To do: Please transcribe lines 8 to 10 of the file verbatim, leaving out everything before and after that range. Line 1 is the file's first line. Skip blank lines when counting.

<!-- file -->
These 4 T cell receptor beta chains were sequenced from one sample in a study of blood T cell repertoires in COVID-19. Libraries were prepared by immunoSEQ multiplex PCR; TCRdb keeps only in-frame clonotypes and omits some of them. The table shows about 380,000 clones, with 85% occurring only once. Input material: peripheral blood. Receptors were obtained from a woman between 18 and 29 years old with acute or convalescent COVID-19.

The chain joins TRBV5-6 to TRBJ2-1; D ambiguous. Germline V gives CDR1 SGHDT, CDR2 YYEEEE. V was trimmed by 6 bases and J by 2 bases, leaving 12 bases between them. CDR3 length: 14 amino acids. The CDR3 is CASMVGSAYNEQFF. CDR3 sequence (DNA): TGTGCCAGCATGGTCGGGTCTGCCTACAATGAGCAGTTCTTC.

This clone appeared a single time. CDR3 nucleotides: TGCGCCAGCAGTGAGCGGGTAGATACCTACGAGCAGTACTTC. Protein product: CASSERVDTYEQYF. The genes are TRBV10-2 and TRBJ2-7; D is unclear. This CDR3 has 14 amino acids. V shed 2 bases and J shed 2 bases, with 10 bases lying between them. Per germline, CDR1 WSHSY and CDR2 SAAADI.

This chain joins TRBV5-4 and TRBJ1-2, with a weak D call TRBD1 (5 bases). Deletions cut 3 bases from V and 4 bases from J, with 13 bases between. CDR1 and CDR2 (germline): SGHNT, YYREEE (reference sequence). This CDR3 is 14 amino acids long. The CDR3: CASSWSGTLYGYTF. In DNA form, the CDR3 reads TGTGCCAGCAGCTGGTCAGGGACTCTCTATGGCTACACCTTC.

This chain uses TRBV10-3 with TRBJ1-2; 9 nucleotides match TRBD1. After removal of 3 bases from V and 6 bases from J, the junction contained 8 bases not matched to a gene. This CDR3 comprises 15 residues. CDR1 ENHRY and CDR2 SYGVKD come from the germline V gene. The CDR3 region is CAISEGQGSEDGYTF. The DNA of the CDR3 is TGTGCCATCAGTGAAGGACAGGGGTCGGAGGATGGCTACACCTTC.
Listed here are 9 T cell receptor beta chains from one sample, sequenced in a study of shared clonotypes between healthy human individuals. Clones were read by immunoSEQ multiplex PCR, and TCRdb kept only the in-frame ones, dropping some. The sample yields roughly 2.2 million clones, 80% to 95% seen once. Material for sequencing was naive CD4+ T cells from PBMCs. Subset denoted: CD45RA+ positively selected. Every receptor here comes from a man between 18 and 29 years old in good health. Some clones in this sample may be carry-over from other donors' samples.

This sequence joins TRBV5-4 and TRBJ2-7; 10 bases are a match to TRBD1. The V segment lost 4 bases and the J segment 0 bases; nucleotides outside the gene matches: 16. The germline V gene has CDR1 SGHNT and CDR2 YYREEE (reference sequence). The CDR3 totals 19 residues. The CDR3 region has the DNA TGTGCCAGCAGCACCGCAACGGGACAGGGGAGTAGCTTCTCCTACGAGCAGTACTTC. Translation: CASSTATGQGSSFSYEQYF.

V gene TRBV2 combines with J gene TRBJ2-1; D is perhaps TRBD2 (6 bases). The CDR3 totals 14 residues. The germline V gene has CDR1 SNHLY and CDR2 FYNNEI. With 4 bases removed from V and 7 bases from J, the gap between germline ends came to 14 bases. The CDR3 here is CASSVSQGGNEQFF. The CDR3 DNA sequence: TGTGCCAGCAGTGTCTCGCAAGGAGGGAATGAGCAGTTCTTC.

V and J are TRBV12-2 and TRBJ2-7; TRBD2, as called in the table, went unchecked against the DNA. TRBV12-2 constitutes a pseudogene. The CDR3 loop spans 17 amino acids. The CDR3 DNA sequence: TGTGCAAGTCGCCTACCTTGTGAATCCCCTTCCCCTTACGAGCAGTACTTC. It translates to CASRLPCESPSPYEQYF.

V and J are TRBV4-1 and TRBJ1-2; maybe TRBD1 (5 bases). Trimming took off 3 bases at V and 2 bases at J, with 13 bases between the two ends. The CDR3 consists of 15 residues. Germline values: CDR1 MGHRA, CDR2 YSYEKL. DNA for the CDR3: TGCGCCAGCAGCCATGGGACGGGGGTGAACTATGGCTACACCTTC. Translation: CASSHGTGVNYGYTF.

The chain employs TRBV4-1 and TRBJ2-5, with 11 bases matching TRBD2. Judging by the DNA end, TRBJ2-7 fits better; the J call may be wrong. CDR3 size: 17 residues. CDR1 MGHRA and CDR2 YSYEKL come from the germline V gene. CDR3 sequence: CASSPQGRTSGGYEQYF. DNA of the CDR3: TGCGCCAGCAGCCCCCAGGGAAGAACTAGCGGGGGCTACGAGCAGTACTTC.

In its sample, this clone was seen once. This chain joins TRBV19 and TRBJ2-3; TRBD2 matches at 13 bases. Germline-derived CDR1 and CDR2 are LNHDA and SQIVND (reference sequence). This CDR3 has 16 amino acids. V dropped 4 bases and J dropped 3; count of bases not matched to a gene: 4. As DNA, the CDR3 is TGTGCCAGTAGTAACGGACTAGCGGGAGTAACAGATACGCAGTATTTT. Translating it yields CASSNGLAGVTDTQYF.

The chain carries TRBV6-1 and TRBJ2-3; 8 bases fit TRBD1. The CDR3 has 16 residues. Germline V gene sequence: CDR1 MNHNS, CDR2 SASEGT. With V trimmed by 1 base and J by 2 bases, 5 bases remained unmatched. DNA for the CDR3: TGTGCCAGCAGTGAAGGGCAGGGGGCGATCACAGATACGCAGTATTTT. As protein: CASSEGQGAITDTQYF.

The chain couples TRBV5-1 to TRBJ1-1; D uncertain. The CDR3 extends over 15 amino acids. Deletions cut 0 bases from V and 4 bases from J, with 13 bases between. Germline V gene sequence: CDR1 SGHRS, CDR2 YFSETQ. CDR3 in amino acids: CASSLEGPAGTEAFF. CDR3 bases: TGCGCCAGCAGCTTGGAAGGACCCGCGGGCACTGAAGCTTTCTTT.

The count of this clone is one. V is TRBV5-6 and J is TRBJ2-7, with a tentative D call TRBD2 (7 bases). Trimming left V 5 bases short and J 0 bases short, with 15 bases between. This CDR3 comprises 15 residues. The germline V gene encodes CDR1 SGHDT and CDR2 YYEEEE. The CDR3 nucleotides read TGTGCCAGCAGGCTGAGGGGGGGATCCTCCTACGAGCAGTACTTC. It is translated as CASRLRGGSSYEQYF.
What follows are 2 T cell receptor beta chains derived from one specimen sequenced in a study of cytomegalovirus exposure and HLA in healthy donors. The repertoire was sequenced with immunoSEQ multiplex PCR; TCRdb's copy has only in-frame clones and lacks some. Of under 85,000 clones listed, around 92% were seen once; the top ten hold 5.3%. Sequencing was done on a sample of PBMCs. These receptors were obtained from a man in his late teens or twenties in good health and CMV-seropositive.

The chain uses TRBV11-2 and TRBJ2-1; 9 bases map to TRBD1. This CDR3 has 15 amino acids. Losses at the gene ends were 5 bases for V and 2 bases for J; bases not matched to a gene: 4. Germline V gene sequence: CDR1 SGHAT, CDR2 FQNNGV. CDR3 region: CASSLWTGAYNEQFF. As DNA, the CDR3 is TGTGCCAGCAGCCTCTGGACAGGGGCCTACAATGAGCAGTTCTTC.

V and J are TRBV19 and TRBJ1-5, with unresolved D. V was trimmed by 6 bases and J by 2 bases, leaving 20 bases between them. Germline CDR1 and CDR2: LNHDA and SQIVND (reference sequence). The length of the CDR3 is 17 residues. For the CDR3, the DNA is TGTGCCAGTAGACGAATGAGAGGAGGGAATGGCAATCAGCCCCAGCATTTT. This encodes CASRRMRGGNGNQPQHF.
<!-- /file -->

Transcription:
V gene TRBV2 combines with J gene TRBJ2-1; D is perhaps TRBD2 (6 bases). The CDR3 totals 14 residues. The germline V gene has CDR1 SNHLY and CDR2 FYNNEI. With 4 bases removed from V and 7 bases from J, the gap between germline ends came to 14 bases. The CDR3 here is CASSVSQGGNEQFF. The CDR3 DNA sequence: TGTGCCAGCAGTGTCTCGCAAGGAGGGAATGAGCAGTTCTTC.

V and J are TRBV12-2 and TRBJ2-7; TRBD2, as called in the table, went unchecked against the DNA. TRBV12-2 constitutes a pseudogene. The CDR3 loop spans 17 amino acids. The CDR3 DNA sequence: TGTGCAAGTCGCCTACCTTGTGAATCCCCTTCCCCTTACGAGCAGTACTTC. It translates to CASRLPCESPSPYEQYF.

V and J are TRBV4-1 and TRBJ1-2; maybe TRBD1 (5 bases). Trimming took off 3 bases at V and 2 bases at J, with 13 bases between the two ends. The CDR3 consists of 15 residues. Germline values: CDR1 MGHRA, CDR2 YSYEKL. DNA for the CDR3: TGCGCCAGCAGCCATGGGACGGGGGTGAACTATGGCTACACCTTC. Translation: CASSHGTGVNYGYTF.